As to the passage in Romans where he uses the definite article, the article functions to personify sin as an evil alien overlord that lives in the members of a Jew and undermines their mental resolve to obey the commands of the Torah:

NIV Romans 7: 7What shall we say, then? Is the law sinful? Certainly not! Nevertheless, I would not have known what [Mr.] sin was had it not been for the law. For I would not have known what coveting really was if the law had not said, “You shall not covet.” 8But [Mr.] sin, seizing the opportunity afforded by the commandment, produced in me every kind of coveting. For apart from the law, [Mr.] sin was dead. 9Once I was alive apart from the law; but when the commandment came, [Mr.] sin sprang to life and I died. 10I found that the very commandment that was intended to bring life actually brought death. 11For [Mr.] sin, seizing the opportunity afforded by the commandment, deceived me, and through the commandment put me to death.


I'm wondering these days if "the sin" doesn't refer to the "sin offering" (IE: in the temple) but this only works if I'm correct that hO KOSMOS refers to temple-centric Judaism. If so then the wrath of the Lamb and the destruction of Babylon (Jerusalem) seems to fit.

Update 2

Alternatively, (and again this is dependent on my being correct that hO KOSMOS refers to temple-centric Judaism) the "lamb" refers to Jesus' death to ratify the new covenant in his blood:

KJV Luke 22:20 In the same way, after the supper he took the cup, saying, "This cup is the new covenant [ratified] in my blood, which is poured out for you.

The new covenant provided for the forgiveness of the transgressions of the Jews:

NIV Jeremiah 31:

33“This is the covenant I will make with the people of Israel after that time,” declares the Lord. “I will put my law in their minds and write it on their hearts. I will be their God, and they will be my people. 34No longer will they teach their neighbor, or say to one another, ‘Know the Lord,’ because they will all know me, from the least of them to the greatest,” declares the Lord. “For I will forgive their wickedness and will remember their sins no more.”

So in ratifying the new covenant in his blood he effectively "takes away the sins of the house of Israel" IF I am correct that hO KOSMOS is temple-centric Torah-centric Jerusalem-centered works-centered Judaism. Everything else in John's writings is.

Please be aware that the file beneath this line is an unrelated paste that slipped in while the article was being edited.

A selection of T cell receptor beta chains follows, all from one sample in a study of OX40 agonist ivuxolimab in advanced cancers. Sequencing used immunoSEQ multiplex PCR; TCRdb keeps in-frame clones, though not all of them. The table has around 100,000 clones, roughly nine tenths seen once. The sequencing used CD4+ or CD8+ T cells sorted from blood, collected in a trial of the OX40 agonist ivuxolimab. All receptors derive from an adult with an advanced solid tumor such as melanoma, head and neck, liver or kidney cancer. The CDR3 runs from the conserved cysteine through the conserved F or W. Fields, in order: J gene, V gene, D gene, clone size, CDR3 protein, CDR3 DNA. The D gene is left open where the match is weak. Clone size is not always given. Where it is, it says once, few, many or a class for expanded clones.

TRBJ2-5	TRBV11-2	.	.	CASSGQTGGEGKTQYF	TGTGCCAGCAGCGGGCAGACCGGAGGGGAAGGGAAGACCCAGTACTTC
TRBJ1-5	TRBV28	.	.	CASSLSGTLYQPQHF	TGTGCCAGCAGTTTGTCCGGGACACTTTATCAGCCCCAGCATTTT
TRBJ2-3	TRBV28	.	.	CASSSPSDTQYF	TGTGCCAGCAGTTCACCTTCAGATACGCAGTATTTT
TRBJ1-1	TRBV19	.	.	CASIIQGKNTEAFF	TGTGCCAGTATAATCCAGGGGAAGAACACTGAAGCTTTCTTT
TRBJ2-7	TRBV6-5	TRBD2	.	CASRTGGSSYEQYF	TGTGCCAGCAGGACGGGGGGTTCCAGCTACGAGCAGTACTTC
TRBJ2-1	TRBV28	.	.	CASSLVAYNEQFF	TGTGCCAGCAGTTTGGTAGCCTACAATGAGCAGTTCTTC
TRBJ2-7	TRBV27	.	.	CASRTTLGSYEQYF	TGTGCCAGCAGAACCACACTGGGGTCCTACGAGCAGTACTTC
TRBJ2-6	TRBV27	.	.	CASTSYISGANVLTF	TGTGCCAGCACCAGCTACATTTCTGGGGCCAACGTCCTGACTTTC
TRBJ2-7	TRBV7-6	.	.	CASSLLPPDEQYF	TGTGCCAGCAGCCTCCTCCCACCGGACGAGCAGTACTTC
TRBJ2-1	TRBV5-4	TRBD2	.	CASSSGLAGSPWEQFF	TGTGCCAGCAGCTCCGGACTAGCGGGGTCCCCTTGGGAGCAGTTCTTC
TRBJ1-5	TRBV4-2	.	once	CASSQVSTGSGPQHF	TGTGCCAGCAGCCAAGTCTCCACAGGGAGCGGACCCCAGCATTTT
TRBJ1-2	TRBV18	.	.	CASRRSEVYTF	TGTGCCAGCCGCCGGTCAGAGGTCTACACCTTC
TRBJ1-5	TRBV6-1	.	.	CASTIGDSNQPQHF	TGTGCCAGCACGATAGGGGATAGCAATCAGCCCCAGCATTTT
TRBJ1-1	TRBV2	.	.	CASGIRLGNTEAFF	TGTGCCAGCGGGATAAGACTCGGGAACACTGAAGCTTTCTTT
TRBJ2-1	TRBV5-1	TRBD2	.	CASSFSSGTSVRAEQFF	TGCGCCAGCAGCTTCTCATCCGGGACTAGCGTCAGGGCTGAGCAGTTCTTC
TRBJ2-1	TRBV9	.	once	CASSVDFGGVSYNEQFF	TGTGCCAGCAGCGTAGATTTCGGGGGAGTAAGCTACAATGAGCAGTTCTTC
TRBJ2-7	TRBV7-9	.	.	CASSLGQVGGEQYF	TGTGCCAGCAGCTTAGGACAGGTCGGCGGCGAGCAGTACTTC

Update 3

In the comments RevelationLad pointed out that:

The lamb in John, ἀμνὸς, is not used in Revelation. The only other NT uses are Acts 8:32 and 1 Peter 1:19.

My response: In Acts, again, he is as yielding as a lamb being sheared of its wool: Mark 15:5 "But Jesus yet answered nothing; so that Pilate marvelled." This is not the same as the metaphor of Christ being God's Lamb as in John 1:29; it is just a simile.

1 Peter 1:19 alludes to the blood of the covenant:

KJV Exodus 24:8 And Moses took the blood, and sprinkled it on the people, and said, Behold the blood of the covenant, which the LORD hath made with you concerning all these words."

It appears then that I'm correct that hO KOSMOS is the Jews because the new covenant was made with the house of Israel, not "the world".

I concede that the link to the lamb in Revelation is compromised by the fact that the Revelator uses a different form of the word, weakening the link (not only about literary dependence but it argues against them being the same author).

So, bottom line, John 1:29 appears to be referring to Jesus as the "death introduced by God to seal the deal":

YLT Hebrews 9:16 for where a covenant is, the death of the covenant-victim to come in is necessary,

  • John saw Jesus as the lamb prophesied by Isaiah (cp. Isa. 53:7, 53:11–12). Nov 7 '18 at 2:41
  • As I read it, John did not prophesy a lamb but rather "the Servant of YHVH" who was silent and compliant in his suffering. His "lamb like" feature was his meekness. The one actually called "the Lamb" appears in Revelation but his defining feature is the violence he rains down upon Jerusalem.
    – Ruminator
    Nov 7 '18 at 2:56
  • The lamb in John, ἀμνὸς, is not used in Revelation. The only other NT uses are Acts 8:32 and 1 Peter 1:19. Nov 7 '18 at 6:19